Zoë Edwards, a Toronto-based model and dancer, is a multi-talented force to be reckoned with. Her glowing face has been seen in campaigns for prominent brands across beauty and fashion, including Glossier, Omi Woods, MOB Beauty, and Allbirds, while her talent as an emerging dance artist has her featured in a wide range of projects and productions. Zoë’s versatility and charm can be felt in all that she does. Her passion for authenticity is clear and uncompromising, and, in spite of some of the modeling industry’s less attractive qualities, she has come far. Her career has pushed forwards in ways that are unexpected for a freelance model (by the industry’s standards), and she continues to succeed and surprise in inspirational ways.
We had the chance to interview Zoë and get intimate insight into her journey as a dancer, her experiences with beauty and fashion as a Black model, and her love for her Caribbean ancestry.
It’s a pleasure to be having this conversation with you, Zoë! We’re inspired by your accomplishments and would love to learn more about you. Please share a bit about yourself.
Thanks for the chance to share! Where to begin…I’m a freelance model and dance artist based in Toronto, Canada. I’ve been dancing since I was five, but professionally since 2017. Performing onstage is probably the most nerve-wracking and exhilarating thing ever, but I live for it. I love lobster, baked goods, and any kind of cheese. In my spare time, I enjoy running, baking, and going for walks to watch the sun go down. I have a degree in political science that I’m not really using (sorry mum). I’ve also had the chance to model for some really great brands and I’m just grateful for each opportunity to work and create.
Sunday mornings, if both my mum and I are home, we make saltfish, bakes, and plantain with a side of cocoa tea and that always brings me right back to my time visiting the island.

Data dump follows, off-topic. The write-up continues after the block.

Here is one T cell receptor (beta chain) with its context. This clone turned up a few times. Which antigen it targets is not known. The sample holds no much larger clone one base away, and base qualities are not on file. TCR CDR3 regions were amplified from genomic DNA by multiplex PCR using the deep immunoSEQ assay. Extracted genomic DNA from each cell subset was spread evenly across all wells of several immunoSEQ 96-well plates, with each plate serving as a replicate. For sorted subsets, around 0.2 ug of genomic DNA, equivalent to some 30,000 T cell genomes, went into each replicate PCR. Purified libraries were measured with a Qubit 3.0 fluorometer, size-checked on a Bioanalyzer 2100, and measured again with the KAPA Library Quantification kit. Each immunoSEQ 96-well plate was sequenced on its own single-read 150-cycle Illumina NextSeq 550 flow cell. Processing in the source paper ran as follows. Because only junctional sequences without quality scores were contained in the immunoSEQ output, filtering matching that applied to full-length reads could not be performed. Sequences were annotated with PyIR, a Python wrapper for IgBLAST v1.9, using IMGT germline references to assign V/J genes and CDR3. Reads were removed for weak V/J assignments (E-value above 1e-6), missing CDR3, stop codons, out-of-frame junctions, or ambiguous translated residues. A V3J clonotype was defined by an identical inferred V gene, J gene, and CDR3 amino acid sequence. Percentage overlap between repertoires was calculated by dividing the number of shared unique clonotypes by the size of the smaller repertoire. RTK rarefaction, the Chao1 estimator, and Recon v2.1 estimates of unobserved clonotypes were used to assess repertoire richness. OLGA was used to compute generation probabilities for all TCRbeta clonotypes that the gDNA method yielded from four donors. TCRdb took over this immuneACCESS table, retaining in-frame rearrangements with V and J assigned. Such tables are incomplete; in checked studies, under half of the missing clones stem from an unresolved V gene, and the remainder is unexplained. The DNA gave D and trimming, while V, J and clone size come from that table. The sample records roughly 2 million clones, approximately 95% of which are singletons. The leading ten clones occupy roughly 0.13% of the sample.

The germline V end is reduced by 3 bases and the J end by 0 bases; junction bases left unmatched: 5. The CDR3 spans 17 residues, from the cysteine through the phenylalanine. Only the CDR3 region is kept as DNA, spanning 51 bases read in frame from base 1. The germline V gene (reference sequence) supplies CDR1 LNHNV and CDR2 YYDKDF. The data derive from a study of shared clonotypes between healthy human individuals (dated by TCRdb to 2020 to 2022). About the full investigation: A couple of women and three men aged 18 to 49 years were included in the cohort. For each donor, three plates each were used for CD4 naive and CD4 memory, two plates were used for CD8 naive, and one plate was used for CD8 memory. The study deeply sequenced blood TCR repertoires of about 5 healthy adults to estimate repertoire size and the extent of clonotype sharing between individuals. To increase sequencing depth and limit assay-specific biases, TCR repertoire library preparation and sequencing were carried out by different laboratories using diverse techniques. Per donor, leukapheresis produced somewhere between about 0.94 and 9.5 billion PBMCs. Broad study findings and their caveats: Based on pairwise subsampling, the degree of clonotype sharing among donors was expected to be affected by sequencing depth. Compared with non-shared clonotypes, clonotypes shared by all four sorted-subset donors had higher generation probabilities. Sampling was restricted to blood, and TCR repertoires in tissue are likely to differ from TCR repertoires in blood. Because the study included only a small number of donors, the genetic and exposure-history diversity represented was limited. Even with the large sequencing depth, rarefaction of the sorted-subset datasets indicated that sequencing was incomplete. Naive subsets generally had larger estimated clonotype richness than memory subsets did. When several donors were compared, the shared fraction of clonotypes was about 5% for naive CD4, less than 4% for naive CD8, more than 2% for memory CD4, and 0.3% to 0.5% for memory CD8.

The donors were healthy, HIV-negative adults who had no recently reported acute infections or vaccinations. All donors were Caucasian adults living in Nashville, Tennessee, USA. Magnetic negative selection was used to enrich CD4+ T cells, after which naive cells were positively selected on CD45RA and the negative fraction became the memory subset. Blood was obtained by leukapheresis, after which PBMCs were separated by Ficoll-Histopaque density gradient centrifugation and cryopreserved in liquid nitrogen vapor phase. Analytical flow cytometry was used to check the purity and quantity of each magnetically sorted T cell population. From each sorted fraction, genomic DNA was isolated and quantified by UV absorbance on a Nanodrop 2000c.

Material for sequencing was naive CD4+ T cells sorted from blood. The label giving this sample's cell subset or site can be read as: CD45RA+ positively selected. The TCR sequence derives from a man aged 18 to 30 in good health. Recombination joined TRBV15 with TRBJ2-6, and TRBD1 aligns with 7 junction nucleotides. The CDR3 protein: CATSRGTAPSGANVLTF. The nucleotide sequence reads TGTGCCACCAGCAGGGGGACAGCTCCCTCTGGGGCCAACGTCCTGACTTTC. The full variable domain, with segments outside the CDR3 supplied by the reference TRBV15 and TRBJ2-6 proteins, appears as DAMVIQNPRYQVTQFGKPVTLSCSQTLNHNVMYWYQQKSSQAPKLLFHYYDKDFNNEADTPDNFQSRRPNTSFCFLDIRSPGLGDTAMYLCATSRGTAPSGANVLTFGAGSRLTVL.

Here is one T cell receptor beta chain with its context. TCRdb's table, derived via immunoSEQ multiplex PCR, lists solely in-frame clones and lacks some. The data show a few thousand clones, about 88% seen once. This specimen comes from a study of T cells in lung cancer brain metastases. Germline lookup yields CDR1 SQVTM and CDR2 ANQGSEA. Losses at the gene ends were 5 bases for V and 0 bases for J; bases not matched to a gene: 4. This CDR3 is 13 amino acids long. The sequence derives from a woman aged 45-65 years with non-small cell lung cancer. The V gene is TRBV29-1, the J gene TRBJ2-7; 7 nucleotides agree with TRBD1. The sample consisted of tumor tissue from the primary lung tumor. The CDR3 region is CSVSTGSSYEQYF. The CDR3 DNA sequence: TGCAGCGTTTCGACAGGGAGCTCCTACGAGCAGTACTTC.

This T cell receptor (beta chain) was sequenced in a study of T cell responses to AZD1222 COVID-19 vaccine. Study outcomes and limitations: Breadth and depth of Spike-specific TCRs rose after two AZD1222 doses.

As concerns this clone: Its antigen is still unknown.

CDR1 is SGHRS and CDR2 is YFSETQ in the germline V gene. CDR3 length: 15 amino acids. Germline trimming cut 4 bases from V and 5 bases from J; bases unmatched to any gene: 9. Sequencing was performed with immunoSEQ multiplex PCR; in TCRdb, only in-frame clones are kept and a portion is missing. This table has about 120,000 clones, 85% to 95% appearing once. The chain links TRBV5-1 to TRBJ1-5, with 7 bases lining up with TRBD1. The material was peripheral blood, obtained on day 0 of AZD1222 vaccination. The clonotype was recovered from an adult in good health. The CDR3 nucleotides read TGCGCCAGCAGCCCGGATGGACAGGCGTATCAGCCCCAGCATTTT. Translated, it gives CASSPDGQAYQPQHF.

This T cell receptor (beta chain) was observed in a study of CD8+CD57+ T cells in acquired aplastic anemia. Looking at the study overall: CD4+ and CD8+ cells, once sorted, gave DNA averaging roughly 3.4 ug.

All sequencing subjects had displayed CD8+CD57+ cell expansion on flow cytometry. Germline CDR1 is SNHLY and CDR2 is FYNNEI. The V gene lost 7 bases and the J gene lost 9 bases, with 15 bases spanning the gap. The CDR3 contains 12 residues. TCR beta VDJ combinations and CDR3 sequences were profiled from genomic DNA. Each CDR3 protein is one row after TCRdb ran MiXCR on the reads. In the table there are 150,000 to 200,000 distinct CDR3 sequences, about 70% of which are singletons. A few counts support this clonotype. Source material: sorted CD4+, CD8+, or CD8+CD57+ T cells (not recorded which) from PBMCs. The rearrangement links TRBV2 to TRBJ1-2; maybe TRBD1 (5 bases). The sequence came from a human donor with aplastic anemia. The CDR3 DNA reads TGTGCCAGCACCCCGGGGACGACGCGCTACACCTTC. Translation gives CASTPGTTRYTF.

What encouraged your love of dance and modeling and do you find the two relate to one another?
At the age of two, my mom took me to see The Nutcracker and I sat through the whole thing with no fuss. By about six, I started nagging her to put me in ballet classes. I think something just clicked and deeply resonated with me from that moment and I haven’t been able to stop since. There’s something so freeing about movement — that’s the part that I love the most. Whether it’s learning a new style of dance or performing on stage, it's a form of expression that has become my first love. Initially, modeling wasn't something I saw myself doing until I got scouted by Elmer Olsen (a modeling agency) at thirteen, but I think I always had an appreciation for fashion because of my mom. She’d sew and make these really beautiful outfits for both of us, which was a running theme in our home. I got scouted again in New York, and then by another agency at around fourteen or fifteen. I didn’t end up getting signed, but a switch had been turned on and I asked myself, “How can I keep doing this, even if I don’t have an agent?” I love the collaboration of so many minds coming together to create something beautiful for photoshoots and that is what has kept me going as a freelance model.
I do find modeling and dance relate to one another. My dance background has helped with modeling, for sure. It has allowed me to be aware of how my body and face will register with a camera and find different ways to create shapes on set.
Do you have a connection to your ancestral background? If so, how do you incorporate that into your life in your own unique way?
My mum is from St. Vincent and the Grenadines and my father is from Guyana. I’ve had the opportunity to visit SVG quite a few times and it’s truly one of the most beautiful places in the world. I think my closest connection is definitely the food. Sunday mornings, if both my mum and I are home, we make saltfish, bakes, and plantain with a side of cocoa tea and that always brings me right back to my time visiting the island.
I’m so grateful for the opportunity to have experienced the island and the culture on multiple occasions. This year I’ve actually decided to trace my African ancestry on my mother's side. I’m really excited to dig deeper and expand on my ancestry and history in this way.
I went back in at 5’9 and was basically told, “We have our quota of Black girls,” something I was hearing up until 2019. Or that I looked like a combination of two Black girls on their roster so they didn’t have space for me.
As a Black model, what has been your experience working in the beauty and fashion industry? Have you encountered any challenges? Or pleasant surprises?